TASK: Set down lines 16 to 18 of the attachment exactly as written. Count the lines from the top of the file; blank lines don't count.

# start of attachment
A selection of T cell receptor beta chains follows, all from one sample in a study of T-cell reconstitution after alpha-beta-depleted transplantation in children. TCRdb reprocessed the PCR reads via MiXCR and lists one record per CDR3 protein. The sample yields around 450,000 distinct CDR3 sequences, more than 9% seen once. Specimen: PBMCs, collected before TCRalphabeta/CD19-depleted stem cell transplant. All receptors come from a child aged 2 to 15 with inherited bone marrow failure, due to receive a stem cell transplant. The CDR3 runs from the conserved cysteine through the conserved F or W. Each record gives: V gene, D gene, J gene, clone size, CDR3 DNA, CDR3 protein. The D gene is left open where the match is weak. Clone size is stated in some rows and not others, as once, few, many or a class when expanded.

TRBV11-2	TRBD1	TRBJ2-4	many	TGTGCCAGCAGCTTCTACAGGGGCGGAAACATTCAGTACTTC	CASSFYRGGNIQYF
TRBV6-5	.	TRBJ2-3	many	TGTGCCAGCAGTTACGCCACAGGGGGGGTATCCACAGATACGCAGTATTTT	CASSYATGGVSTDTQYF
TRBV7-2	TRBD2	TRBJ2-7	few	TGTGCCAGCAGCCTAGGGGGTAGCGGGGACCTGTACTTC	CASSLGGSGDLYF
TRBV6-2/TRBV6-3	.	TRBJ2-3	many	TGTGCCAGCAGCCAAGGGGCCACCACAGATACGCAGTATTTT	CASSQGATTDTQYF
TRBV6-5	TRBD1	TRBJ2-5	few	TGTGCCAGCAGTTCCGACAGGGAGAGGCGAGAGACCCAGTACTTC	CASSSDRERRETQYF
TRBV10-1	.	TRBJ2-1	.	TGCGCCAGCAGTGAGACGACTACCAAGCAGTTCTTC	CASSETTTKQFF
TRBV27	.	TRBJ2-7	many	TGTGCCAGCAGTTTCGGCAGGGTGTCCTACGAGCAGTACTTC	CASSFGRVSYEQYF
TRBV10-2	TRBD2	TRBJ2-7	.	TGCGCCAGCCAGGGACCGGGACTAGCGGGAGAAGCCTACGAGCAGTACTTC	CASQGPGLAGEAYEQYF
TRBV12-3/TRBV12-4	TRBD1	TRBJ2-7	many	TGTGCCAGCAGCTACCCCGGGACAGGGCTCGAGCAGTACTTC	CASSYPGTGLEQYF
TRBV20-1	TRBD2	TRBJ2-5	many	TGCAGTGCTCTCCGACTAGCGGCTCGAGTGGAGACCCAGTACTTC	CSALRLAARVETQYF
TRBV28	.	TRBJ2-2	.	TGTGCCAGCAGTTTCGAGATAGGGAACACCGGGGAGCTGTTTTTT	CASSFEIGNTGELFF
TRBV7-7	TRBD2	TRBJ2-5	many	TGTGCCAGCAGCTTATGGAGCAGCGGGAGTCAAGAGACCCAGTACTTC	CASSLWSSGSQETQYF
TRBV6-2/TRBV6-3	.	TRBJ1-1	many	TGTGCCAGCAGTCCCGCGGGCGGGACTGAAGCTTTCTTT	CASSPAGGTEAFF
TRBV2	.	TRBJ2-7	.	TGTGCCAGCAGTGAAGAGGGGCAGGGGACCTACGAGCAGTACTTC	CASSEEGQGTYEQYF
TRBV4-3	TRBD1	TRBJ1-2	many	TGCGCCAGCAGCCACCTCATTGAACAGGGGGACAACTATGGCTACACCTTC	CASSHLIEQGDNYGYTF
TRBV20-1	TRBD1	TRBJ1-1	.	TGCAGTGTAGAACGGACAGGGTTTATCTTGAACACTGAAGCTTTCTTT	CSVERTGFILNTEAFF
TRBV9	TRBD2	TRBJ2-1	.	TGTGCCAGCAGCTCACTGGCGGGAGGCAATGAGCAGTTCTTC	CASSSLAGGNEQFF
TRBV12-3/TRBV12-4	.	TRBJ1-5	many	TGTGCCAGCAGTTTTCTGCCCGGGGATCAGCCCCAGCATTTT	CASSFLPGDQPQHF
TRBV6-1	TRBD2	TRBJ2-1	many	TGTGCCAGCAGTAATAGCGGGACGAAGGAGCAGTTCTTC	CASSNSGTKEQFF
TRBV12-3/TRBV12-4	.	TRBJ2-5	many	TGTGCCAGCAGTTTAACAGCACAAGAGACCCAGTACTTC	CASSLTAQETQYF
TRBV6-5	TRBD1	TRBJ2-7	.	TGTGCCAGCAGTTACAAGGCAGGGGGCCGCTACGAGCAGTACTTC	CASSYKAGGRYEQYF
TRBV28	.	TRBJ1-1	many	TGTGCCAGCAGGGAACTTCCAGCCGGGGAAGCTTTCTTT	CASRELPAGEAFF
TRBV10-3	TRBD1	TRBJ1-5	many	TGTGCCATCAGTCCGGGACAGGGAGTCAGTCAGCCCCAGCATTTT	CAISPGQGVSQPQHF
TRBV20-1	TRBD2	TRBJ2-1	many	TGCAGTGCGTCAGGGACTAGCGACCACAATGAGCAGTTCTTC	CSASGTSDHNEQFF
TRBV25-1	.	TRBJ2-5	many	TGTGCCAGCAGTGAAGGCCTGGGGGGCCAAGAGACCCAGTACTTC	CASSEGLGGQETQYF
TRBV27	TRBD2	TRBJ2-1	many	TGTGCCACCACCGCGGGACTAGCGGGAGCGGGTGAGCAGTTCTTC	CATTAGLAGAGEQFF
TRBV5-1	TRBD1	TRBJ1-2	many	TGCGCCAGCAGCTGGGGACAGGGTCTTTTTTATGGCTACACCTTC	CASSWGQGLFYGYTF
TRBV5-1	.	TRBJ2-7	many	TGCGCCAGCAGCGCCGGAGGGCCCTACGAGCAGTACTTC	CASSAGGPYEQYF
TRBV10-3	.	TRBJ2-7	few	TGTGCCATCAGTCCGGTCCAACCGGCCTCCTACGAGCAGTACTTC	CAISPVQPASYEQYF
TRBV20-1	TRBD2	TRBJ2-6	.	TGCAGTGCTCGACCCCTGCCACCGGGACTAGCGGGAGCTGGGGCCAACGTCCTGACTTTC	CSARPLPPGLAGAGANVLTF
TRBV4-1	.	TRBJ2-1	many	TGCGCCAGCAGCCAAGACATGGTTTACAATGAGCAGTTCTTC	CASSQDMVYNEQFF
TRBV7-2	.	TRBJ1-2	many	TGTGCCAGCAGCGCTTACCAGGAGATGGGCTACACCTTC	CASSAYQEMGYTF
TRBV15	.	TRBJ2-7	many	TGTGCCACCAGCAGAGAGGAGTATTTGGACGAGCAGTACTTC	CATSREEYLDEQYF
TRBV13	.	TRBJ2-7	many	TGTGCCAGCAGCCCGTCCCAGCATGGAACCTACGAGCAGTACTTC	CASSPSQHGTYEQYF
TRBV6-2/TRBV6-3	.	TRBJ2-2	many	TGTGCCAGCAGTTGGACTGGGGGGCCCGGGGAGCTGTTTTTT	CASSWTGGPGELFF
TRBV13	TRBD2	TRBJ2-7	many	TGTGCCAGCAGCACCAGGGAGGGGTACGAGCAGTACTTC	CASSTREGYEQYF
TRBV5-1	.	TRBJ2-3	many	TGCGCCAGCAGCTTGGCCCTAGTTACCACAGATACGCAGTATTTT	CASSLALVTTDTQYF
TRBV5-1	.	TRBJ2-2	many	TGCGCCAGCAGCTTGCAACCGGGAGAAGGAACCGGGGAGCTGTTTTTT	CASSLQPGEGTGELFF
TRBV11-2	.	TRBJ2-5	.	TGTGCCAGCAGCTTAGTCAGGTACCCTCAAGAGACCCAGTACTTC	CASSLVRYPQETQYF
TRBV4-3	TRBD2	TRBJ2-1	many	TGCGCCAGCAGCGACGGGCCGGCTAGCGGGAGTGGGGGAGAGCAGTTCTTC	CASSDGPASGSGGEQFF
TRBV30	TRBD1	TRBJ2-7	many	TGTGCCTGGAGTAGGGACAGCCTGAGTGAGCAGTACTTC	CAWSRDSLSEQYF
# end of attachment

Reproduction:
TRBV4-3	TRBD1	TRBJ1-2	many	TGCGCCAGCAGCCACCTCATTGAACAGGGGGACAACTATGGCTACACCTTC	CASSHLIEQGDNYGYTF
TRBV20-1	TRBD1	TRBJ1-1	.	TGCAGTGTAGAACGGACAGGGTTTATCTTGAACACTGAAGCTTTCTTT	CSVERTGFILNTEAFF
TRBV9	TRBD2	TRBJ2-1	.	TGTGCCAGCAGCTCACTGGCGGGAGGCAATGAGCAGTTCTTC	CASSSLAGGNEQFF